#1 Metal part tooling
Metal casting/forging/machining is commonly used to make parts such as steering knuckles, suspension mounting brackets, and electric motor housings. They are then CNC machined using specialist tools for surface polish and fastening hole drilling.
To reduce the number of tool-passes and operations required to obtain the geometry, specialized cutting tools are required. For example, centre drilling and chamfering can be done with a specific tool that does both at the same time.
Metal 3D printing can be used to create such specific tool bases, which can then be fitted with carbide or cubic boron nitride cutting tool inserts.
#2 Sheet Metal Parts Tooling
Stamping die tools would be required for the mass manufacture of sheet metal items. Traditionally, the geometry of stamping dies is machined on 5-axis machining centres to produce metal dies that can withstand thousands of cycles.
However, for experimental and form validation reasons, FDM 3D printed tools made of ULTEM 9085 that have shown to endure pressures up to 70 MPa and can last 300 pressing cycles can be utilised.
#3 Die Casting Tooling
Metal dies with complex geometries and cooling channels would be required for pressure die-casting metal items. Inserts are used to create such complicated geometries.
Companies have recently begun to investigate ways to 3D print dies to provide conformal cooling channels that cut cooling cycle times.
#4 Plastic Parts Tooling
Dashboards, instrument panel covers, brake handles, and other injection moulded interior pieces of automobiles are composed of plastic. The design, development, and manufacture of complicated injection mould tooling takes several months and costs money.
As a result, companies are looking into techniques to create 3D-printed injection moulds that require minimal machining. This also saves a lot of money on design and development.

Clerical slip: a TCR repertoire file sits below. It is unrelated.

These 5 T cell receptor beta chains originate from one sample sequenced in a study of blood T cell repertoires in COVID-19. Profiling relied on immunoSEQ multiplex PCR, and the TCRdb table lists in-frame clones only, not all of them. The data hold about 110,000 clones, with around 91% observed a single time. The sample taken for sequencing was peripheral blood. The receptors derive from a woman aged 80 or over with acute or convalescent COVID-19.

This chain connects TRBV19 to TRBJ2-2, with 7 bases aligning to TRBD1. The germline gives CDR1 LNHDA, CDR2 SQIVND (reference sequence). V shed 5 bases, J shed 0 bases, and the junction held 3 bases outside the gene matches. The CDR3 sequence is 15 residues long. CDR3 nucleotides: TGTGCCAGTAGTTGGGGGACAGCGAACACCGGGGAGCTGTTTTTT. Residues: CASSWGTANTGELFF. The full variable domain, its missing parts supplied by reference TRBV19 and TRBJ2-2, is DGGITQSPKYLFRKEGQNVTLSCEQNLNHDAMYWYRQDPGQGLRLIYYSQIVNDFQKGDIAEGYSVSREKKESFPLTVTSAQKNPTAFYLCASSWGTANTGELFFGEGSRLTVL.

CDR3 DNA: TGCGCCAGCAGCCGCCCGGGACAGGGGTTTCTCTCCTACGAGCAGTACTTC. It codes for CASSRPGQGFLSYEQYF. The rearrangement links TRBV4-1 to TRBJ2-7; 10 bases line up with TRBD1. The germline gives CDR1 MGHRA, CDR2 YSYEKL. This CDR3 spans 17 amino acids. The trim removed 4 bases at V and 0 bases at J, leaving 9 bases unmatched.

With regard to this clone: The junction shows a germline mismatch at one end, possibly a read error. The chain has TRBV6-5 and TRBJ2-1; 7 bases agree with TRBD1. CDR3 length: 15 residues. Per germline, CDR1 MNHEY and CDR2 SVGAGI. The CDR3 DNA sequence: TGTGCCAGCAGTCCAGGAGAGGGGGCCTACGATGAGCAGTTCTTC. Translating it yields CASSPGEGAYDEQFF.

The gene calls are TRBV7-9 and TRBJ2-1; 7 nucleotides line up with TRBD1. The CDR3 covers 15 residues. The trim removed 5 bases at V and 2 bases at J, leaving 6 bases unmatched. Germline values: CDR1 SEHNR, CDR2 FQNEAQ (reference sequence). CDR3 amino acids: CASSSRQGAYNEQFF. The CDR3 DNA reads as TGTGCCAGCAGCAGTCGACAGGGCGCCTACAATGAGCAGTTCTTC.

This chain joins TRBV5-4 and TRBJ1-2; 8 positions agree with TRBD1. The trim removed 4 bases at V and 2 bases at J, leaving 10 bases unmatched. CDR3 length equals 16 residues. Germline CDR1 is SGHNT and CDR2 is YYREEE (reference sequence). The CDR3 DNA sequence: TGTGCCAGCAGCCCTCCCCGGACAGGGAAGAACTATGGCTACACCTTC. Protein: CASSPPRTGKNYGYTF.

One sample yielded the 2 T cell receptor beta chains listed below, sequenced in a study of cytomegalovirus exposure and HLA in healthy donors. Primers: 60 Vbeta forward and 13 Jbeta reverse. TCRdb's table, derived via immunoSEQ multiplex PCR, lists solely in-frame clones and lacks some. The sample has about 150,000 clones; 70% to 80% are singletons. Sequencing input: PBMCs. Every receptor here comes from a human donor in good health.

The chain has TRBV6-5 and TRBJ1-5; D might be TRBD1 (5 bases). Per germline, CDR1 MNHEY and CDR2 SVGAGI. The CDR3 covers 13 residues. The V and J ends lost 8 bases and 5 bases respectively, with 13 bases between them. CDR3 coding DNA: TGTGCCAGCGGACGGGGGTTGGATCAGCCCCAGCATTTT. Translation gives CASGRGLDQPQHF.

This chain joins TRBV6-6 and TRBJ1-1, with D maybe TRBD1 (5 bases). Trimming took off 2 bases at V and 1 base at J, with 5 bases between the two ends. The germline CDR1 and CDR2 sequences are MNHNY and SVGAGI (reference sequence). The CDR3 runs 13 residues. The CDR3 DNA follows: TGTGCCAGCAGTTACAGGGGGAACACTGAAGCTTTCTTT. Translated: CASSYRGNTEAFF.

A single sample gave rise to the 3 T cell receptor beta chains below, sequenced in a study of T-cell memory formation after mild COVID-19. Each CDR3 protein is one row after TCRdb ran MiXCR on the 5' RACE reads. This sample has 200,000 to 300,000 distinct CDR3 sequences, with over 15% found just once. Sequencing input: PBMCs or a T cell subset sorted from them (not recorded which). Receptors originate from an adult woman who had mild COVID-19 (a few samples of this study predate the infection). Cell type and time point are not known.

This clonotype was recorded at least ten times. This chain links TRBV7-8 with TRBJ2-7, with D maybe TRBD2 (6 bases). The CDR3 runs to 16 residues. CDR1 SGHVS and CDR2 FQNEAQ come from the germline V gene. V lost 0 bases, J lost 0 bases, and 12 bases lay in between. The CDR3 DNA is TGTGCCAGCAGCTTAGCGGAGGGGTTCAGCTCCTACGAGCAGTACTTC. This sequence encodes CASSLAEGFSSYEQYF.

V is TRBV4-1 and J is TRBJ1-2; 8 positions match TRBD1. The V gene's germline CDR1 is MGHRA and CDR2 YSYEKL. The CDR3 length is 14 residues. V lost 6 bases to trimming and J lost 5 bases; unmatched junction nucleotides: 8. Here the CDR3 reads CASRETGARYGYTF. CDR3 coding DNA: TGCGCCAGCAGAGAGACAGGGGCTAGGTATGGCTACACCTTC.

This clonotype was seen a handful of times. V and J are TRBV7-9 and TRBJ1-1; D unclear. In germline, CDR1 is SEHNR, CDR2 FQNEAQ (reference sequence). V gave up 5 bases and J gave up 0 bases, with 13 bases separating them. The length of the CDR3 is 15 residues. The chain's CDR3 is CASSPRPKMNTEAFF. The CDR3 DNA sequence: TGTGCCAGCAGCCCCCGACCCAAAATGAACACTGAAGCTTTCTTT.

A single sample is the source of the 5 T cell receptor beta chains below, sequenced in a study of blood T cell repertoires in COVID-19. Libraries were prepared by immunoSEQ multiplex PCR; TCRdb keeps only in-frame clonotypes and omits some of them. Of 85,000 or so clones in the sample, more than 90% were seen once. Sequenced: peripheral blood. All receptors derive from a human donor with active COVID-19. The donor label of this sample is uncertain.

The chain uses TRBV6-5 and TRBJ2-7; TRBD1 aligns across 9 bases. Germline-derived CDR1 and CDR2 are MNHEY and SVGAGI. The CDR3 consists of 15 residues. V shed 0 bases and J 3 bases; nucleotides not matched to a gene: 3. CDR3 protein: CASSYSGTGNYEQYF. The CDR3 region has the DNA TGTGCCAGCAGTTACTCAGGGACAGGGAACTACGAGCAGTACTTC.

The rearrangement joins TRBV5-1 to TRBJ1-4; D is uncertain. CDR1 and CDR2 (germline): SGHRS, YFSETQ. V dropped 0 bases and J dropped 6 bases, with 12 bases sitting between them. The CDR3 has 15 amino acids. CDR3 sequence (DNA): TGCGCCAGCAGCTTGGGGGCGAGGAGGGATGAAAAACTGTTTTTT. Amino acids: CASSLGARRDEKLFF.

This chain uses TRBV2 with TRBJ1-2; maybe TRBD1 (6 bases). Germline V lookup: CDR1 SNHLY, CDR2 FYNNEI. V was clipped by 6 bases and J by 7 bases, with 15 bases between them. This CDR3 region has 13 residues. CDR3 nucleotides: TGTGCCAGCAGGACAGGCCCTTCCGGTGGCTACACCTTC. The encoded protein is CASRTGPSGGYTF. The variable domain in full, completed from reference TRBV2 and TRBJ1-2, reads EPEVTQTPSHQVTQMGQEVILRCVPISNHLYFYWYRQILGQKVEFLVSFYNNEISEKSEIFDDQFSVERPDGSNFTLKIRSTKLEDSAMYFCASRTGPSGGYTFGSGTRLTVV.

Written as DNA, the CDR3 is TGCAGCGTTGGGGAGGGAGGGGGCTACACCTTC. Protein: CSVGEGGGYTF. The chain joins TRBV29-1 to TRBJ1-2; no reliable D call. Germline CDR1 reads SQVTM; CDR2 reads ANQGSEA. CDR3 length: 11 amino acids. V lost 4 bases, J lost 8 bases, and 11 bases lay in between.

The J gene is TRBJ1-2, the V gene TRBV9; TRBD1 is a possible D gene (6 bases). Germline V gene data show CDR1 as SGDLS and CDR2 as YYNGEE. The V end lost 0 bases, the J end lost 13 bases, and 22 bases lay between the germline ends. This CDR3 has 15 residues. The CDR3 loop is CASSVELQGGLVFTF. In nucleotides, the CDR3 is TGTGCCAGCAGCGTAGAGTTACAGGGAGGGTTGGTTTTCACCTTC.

#5 Fixtures and Jigs
Assembling multiple components necessitates the use of unique work-holding aids that smooth out the operation and save assembly time. Jigs and fittings protect workers and reduce hand motions to improve accuracy.
3D printing is an excellent way to create jigs and fixtures at a low cost. In addition to physical handling, various robots that handle parts in the factory would require grippers that perform a certain set of tasks. When a new vehicle model is introduced, all following manufacturing line handling must be modified.
The robotic grippers may be 3D printed, which saves time and money. There are several ESD materials available for 3D printing that prevent static electricity buildup on their surface, preventing electrical component damage during assembly.
The Aftermarket Stage
The OEM supplier industry frequently survives on orders from other vehicle companies. It is likely that at some point, production of a given part will be halted.
Companies intend to disrupt the ecosystem by investing in 3D printing companies that can make spare parts for them to provide seamless aftermarket services.
Although 3D printing is a sluggish process that cannot match mass production numbers, businesses will gain in the future from the flexibility, reduced costs, and faster delivery times afforded by 3D printing methods.
The cost of investing in 3d printer machines saves inventory and stock holding costs with digital printing and smart inventory models.
While 3D printing is being used to aid in the processes of design, development, and manufacturing of automobiles, including electric vehicles, direct 3D printing of vehicle parts is not yet capable of meeting full-scale production demands, and thus remains feasible only for limited-scale production runs.
However, in the early stages, when market adoption and customer acquisition are critical, additive manufacturing and 3D printing are excellent solutions to get models on the road.
Although the exact break-even point between mass production and 3D printed parts is not yet clear, global auto giants such as BMW and Volkswagen have demonstrated that additive manufacturing can be used to produce up to 100,000 parts per year, which is still a reasonable number given the current levels of EV adoption in India.
3D printer firms such as Stratasys, 3D Systems, EOS, and HP among others, are directly striving to improve the technologies even further to enhance build volumes and speed to satisfy the demands of mass production and to directly contribute to the mainstreaming of 3D printing.